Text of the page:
I’ve got fans that are in the fan club that have been there since my very first album. I’ll just have to tell you, it’s because Minnie Pearl told me, way back before I got a record deal, she said, “When you go to a town, if I catch you just going out there just singing your songs, I’ll find you, and I’ll tan your hide.” She said, “Leave a piece of yourself in every town and talk to those people, look ‘em in the eye.” She said, “Some people will come to your show, and that will be the only concert they ever see.” That’s sobering. That’s heavy when you really think about it. When I have dealt with my fans, I know who they are. There are thousands of them, but I know a lot of them by name.

Tony Brown told me when he signed me with MCA, “You know, you remind me of Reba McEntire.” I thought, “Oh that’s great, thank you.” I thought he was going to say I was a great singer, but he said, “You know, you’re not the greatest singer in the world, but you know what? You want it as bad as Reba does.” And he said, “Reba will tell you she’s not the greatest singer in the world, but she’s true to her fans. She knows what her fans want. Nobody knows better than Reba what they want.” I have to have that relationship with the fan base. They’ve kept me in tour dates. When my single was very close to becoming No. 1, they are the ones that put it over the top and made it No. 1. I think I have the best fan club in all of country music. We’ve often been heralded as the best fan club, the best Web site, and I’m very proud of that. They’re no dummies. They know a lot more than we think they know, and I take great stock in what they think.

Can you talk about the anticipation to be able to present this new music to them?

It was killing them because they were like “Why?” At first, they all thought I got dropped from MCA. I don’t like to talk about business publicly, we don’t need to talk about that, but I said, “No, you guys, this is a good thing that I’m not at MCA.” They all just wanted me to run right out and sign a record deal. My position was, “We don’t know where all the bodies have landed yet because we’ve had a major shake-up in the past 18 months.” So I waited and I waited, and I passed on a couple of opportunities with the faith that something was going to happen. Finally when we were able to put it on the Web site — “Hey, we’ve found a home” — oh, my God! I went on and chatted with them. They were wild. I think we stayed up until 4 in the morning chatting. They’ve been so excited, so supportive. Even like last year on the benefit show, I didn’t have a deal at the time. Did that mean we didn’t sell out the house and rock the house? We had a great time, and this year we’re going to have something to celebrate, in addition to the fact that Martina’s doing the show, along with Josh Turner and Jimmy Wayne, and it’s all for Reading, Writing & Rhythm [Wright's non-profit organization providing musical instruments to schools]. We’re going to raise a ton of money.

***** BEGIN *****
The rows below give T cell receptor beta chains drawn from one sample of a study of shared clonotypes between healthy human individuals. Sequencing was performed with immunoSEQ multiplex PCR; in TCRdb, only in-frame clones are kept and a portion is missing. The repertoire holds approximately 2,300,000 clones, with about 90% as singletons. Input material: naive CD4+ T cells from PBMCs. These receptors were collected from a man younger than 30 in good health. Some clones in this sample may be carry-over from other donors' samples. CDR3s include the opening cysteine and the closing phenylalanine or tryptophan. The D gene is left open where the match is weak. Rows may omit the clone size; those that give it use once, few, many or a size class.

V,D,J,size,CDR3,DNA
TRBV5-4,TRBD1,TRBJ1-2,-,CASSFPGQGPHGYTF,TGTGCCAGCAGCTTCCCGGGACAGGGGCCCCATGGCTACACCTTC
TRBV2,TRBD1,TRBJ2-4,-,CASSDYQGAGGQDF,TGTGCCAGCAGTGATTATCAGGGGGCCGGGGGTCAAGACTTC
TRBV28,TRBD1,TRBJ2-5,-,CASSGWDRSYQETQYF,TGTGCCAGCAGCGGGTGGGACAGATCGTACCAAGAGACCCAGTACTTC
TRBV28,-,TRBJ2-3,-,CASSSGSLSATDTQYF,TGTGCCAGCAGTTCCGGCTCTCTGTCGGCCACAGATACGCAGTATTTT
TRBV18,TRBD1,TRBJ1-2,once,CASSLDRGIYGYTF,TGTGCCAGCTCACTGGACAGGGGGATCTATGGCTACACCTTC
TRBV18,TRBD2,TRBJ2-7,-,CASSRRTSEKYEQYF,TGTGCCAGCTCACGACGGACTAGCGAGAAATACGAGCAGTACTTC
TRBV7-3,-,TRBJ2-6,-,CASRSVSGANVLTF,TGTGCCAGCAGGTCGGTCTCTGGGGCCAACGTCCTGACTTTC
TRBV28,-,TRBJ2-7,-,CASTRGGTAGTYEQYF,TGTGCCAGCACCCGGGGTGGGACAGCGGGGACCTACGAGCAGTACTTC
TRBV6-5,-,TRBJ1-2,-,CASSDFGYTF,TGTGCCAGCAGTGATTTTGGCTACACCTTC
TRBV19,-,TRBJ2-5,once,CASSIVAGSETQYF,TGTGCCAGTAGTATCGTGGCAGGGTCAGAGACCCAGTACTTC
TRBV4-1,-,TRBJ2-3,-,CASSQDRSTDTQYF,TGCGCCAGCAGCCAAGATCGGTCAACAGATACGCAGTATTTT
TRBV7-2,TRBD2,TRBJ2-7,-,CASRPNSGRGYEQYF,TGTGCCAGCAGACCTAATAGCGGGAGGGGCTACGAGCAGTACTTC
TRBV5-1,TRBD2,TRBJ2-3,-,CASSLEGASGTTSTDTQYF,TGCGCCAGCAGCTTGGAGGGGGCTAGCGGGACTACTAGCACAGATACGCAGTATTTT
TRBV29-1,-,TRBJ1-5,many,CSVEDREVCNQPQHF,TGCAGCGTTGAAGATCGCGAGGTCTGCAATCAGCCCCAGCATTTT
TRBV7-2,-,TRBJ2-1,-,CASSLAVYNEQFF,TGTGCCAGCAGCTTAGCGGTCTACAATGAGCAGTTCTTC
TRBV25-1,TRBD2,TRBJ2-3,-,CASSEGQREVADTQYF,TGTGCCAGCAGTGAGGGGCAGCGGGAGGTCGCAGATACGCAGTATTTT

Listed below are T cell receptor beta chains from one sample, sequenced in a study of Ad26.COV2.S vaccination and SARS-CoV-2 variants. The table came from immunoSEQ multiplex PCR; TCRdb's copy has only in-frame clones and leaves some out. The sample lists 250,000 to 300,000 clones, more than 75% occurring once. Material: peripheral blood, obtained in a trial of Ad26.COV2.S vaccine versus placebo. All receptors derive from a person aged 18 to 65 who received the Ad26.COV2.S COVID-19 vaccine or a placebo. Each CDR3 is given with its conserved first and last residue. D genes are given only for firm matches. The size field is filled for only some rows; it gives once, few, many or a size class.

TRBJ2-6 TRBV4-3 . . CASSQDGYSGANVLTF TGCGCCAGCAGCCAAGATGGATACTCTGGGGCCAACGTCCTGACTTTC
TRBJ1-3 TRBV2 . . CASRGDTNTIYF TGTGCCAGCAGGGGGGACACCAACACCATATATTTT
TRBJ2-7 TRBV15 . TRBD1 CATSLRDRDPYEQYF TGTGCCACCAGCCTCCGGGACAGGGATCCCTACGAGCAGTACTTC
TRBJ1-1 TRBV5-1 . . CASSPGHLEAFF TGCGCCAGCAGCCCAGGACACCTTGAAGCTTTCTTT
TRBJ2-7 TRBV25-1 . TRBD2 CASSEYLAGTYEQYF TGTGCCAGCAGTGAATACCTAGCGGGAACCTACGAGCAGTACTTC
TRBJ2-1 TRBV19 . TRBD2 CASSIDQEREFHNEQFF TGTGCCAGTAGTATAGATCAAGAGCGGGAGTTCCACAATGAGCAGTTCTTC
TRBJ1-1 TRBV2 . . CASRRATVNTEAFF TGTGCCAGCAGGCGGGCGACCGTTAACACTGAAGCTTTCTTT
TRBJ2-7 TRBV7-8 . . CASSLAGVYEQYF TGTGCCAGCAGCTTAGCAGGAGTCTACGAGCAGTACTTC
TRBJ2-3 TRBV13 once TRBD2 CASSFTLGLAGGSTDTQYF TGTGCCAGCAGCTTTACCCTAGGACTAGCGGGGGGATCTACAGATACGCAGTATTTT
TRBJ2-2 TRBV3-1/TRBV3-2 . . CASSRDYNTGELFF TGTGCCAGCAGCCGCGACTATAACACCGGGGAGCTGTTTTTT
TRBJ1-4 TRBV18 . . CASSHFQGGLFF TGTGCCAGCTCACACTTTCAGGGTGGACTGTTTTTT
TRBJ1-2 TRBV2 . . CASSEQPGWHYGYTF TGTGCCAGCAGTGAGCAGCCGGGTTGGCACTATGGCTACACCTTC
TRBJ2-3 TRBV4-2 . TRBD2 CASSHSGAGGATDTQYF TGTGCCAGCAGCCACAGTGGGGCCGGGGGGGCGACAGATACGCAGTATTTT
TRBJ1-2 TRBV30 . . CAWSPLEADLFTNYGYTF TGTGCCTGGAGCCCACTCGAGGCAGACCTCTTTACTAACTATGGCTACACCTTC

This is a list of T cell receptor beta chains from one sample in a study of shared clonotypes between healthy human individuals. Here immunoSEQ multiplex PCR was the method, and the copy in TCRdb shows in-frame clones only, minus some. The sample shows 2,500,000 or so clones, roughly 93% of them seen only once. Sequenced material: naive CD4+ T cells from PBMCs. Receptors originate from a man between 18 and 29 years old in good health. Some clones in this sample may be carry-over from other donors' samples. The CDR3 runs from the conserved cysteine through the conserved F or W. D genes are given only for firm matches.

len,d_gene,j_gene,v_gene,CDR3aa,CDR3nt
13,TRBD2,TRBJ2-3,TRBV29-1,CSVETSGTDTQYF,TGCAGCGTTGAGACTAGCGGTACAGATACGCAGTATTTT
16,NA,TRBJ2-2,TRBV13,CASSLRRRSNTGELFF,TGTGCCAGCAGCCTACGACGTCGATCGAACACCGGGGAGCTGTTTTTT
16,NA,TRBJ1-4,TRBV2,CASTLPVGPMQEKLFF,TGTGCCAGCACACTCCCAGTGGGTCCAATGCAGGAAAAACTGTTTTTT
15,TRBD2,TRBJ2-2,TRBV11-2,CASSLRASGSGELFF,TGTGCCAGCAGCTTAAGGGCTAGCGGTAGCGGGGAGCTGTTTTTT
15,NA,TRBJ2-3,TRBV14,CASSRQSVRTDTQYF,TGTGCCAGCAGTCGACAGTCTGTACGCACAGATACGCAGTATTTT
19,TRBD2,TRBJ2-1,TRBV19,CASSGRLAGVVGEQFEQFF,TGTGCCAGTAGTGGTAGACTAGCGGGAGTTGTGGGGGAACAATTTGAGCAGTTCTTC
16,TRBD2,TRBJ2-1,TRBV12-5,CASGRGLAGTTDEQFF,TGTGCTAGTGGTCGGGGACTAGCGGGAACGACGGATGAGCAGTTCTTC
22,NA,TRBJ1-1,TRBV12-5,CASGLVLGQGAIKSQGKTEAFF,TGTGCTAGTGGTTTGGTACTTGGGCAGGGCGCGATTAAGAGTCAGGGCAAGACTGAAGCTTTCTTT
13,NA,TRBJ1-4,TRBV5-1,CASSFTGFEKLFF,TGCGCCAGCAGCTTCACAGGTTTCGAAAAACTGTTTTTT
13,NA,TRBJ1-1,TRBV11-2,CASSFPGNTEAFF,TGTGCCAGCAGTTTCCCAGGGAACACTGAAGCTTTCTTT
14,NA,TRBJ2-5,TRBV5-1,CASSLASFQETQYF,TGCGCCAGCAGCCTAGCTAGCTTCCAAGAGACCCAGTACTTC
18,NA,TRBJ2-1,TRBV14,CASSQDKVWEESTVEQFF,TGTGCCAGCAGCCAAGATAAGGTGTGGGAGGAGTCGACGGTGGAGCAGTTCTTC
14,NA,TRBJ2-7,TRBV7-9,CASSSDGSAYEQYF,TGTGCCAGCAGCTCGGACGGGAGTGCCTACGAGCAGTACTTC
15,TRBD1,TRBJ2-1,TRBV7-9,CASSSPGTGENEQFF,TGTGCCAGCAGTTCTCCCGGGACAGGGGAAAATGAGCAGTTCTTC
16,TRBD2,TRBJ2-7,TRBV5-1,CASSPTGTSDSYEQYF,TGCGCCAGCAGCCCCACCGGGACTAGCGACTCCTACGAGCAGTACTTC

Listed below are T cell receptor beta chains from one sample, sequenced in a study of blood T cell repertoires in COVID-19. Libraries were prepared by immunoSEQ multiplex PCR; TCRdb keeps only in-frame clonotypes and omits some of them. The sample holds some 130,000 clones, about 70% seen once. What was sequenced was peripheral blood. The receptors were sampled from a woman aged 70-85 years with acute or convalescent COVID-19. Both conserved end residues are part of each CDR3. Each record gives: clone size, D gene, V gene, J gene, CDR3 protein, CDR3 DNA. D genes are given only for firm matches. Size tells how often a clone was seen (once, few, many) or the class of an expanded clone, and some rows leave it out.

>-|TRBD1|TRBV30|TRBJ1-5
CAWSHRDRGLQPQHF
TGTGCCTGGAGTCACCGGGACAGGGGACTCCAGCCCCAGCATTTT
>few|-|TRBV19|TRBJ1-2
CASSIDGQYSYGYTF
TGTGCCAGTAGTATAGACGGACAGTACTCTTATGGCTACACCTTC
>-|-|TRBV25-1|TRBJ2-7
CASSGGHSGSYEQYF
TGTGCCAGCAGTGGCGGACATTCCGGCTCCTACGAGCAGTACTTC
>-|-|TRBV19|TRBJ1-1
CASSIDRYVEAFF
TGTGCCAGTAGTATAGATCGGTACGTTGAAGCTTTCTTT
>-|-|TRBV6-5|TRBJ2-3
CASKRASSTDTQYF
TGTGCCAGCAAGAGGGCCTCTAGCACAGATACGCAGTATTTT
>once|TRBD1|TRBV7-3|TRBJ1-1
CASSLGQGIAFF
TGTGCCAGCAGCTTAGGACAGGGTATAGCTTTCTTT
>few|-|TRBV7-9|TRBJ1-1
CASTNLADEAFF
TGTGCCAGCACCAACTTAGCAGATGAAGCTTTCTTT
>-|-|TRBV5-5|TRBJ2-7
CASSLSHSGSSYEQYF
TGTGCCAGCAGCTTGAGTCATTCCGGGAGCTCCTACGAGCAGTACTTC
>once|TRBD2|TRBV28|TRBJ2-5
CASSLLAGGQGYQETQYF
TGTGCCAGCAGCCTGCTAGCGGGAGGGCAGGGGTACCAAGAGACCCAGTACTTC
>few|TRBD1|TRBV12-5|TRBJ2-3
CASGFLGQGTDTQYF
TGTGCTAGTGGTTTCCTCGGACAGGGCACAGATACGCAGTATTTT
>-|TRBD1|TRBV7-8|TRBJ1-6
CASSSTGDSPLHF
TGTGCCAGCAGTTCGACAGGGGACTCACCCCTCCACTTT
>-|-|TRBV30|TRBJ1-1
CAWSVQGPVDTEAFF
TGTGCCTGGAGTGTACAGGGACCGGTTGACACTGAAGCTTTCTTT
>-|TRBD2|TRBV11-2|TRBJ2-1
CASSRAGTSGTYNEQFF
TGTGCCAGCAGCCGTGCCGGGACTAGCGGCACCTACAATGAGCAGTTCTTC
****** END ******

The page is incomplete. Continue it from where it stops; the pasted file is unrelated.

There is a lot of spirituality now that’s entering music. Do you have any material like that, or do you have an explanation for why that might be happening?

I think it might be happening because we underwent a big trauma in 2001, and it rocked us as a culture. I think people weren’t afraid to identify that “I’m Christian” or “I’m Jewish” or “I’m Catholic” — whatever it may be. I think we all started standing up a little bit quicker and stating that, “Hey, I’m a believer.” Fans need that. You look to every time after there’s a war, country music goes crazy. Country music gets huge. It’s historically proven after Vietnam, after Korea. Country music thrives because people want a voice of America, and country music is the voice of America.

You ask if I have a spiritual song? I’ve always been asked, “Are you ever going to cut a Christian, a religious song?” I’m not religious. Well, you heard one tonight called “The River” and the last chorus is “I was baptized in that same water, gave my soul to Jesus.” And I did. I was baptized in the Marais Des Cygnes River, the same river where my girlfriend Christine drowned, the same river where my girlfriend Laurie Maybrie was killed in a car wreck. This was where we would go to make out in high school. This was where we would have church socials, on the banks of the Marais Des Cygnes River. This is where you got baptized. And it’s ironic … I mean, it’s tragic. That’s where their lives ended and where my spiritual life began, so it’s a real gift. That song has been a real gift to me.